Wyvern’s Tale


With the school year well underway, most students have adjusted to their classes and formed connections with new teachers. As a senior, something I have particularly enjoyed is the opportunity to take more classes this year tailored to my interests.

Every spring at KO, students meet with their advisor and parents to design their course schedule for the coming year. For underclassmen, most of these choices are made for them aside from varying levels of course difficulty (regular, honors, and a few AP offerings) along with the ability to add one or two electives. When I sat down last year to build my senior year schedule, I found this process to be completely different. Seniors are able to essentially build their own schedule; although they must meet the graduation requirements, there are many ways that this can be accomplished. 

For example, take a look at this history department. There are two senior history classes offered at KO: AP Economics and AP Political Science. Seniors can opt to take one of these, both if they really love history, or even neither if they want to double up in another subject. Because English is the only class that is required to be taken for four years, seniors have full rein to develop a schedule that is unique to them. As someone who hopes to study business in the future, I opted for economics along with taking two math classes this year, calculus and statistics, and even adding Ms. Goss’s new finance elective. One of my friend’s who is interested in the pre-med track has been able to take multiple science classes this year including physics, environmental science, anatomy, and biomedical science. 

Although we are only two months into the school year, I have already felt the effects of taking a schedule I built myself. First, I have noticed that I truly want to be in all of the classes I am taking, knowing that I chose them based on my interests. Giving students the power of choice allows them to be more engaged in the subject matter they are learning. Instead of forcing students into a rigid curriculum, it empowers them to take ownership over their learning. By saying this, I don’t mean that I think a student should be allowed to take six math classes. Instead, I believe that giving students exposure to multiple different subject areas, while simultaneously allowing them to choose within these areas is beneficial for everyone.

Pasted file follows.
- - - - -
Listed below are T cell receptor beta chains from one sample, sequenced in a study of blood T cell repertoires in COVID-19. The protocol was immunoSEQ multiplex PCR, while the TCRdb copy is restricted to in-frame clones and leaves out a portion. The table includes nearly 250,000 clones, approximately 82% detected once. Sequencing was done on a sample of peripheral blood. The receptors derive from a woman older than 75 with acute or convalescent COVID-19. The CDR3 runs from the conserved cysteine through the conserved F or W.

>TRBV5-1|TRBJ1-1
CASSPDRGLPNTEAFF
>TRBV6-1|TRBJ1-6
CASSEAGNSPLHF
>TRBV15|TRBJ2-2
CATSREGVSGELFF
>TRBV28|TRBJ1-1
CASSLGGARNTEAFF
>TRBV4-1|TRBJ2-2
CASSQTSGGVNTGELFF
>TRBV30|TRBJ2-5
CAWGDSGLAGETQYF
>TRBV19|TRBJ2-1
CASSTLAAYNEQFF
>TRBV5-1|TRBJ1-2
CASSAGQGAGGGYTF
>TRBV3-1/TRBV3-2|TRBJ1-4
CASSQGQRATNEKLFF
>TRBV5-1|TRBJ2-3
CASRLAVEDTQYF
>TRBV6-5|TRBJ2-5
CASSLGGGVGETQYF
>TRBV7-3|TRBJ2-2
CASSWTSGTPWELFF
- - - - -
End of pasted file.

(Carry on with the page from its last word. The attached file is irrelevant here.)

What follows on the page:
Additionally, this choice-based structure best prepares students for college. Despite most colleges having typical Gen Ed requirements that students must complete, compared to high school, students will have the opportunity to choose a lot of the courses they take. Exposing students early to the process of building their own schedule, with consideration of their workload and various commitments, is an important skill to develop.

Although underclassmen at KO are required to take many classes, electives are an opportunity for all KO students to have choice in what they learn and explore their passions. Typically, KO students add one or two electives to their course load each semester. Many students start by taking creative arts courses to fulfill the graduation requirement of 1.5 creative arts credits. This can be done through taking a wide range of electives offered in this department including digital photography, concert choir, public speaking, painting, and many more. After taking a few of these myself, I quickly discovered I wasn’t meant to be an artist, but thankfully I found fulfillment from taking a broad array of electives offered by various departments. In my freshman year, I thoroughly enjoyed Ms. Schieffelin’s journalism elective, and excitedly joined the KO News right after. Over the years, I have also taken advantage of KO’s partnership with Global Online Academy completing two business-focused courses. Taking electives early on allowed me to discover my interests outside of the typical core classes and this has been reflected in the classes I have opted to take this year. 

Another draw of electives is that they can help students determine what they may want to do in the future and consider potential career options. KO’s departments have worked hard to add new electives every year that dive into topics not typically covered in the classroom. Like I mentioned earlier, the new addition this year of Ms. Goss’s “Introduction to Finance” elective has drawn many students like myself who hope to enter the financial field giving them a background in banking, financial decision-making, investing, asset classes, and much more. Other notable electives include “Introduction to Engineering,” “Introduction to Biomedical Science,” “Introduction to Computer Science,” and “American Law.” These electives offer exposure to unique topics that many students desire to study in college and beyond.  With this in consideration, I encourage all of you to take advantage of the times when you are given choice in your curriculum. Even as an underclassmen, taking electives can open your eyes to new topics of discovery and perhaps lead you to something you hope to study in the future. I propose that KO continue to give students as many opportunities as possible for self-selection within their schedule as it enables students to take control over their own learning and build meaningful interest in the classroom.